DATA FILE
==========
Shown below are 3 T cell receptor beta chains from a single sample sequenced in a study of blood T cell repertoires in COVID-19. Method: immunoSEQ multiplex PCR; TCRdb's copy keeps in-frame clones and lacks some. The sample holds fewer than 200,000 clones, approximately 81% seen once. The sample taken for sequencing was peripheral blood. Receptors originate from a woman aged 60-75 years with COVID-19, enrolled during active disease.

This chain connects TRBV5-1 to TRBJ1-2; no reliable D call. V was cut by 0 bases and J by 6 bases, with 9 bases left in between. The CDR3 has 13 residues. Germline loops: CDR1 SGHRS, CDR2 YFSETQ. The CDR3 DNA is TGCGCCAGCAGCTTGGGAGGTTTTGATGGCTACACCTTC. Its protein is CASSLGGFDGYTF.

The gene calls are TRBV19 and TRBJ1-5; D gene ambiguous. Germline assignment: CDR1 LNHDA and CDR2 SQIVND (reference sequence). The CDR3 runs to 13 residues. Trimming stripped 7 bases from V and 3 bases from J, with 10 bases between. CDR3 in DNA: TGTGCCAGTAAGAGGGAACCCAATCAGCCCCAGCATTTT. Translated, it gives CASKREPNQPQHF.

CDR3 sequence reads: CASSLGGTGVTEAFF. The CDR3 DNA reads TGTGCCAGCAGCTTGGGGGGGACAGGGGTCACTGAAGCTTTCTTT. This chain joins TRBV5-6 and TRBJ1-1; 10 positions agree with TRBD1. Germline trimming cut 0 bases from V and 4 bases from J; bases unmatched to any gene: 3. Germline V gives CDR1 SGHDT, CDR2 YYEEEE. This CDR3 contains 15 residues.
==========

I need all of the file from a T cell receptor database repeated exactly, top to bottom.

Shown below are 3 T cell receptor beta chains from a single sample sequenced in a study of blood T cell repertoires in COVID-19. Method: immunoSEQ multiplex PCR; TCRdb's copy keeps in-frame clones and lacks some. The sample holds fewer than 200,000 clones, approximately 81% seen once. The sample taken for sequencing was peripheral blood. Receptors originate from a woman aged 60-75 years with COVID-19, enrolled during active disease.

This chain connects TRBV5-1 to TRBJ1-2; no reliable D call. V was cut by 0 bases and J by 6 bases, with 9 bases left in between. The CDR3 has 13 residues. Germline loops: CDR1 SGHRS, CDR2 YFSETQ. The CDR3 DNA is TGCGCCAGCAGCTTGGGAGGTTTTGATGGCTACACCTTC. Its protein is CASSLGGFDGYTF.

The gene calls are TRBV19 and TRBJ1-5; D gene ambiguous. Germline assignment: CDR1 LNHDA and CDR2 SQIVND (reference sequence). The CDR3 runs to 13 residues. Trimming stripped 7 bases from V and 3 bases from J, with 10 bases between. CDR3 in DNA: TGTGCCAGTAAGAGGGAACCCAATCAGCCCCAGCATTTT. Translated, it gives CASKREPNQPQHF.

CDR3 sequence reads: CASSLGGTGVTEAFF. The CDR3 DNA reads TGTGCCAGCAGCTTGGGGGGGACAGGGGTCACTGAAGCTTTCTTT. This chain joins TRBV5-6 and TRBJ1-1; 10 positions agree with TRBD1. Germline trimming cut 0 bases from V and 4 bases from J; bases unmatched to any gene: 3. Germline V gives CDR1 SGHDT, CDR2 YYEEEE. This CDR3 contains 15 residues.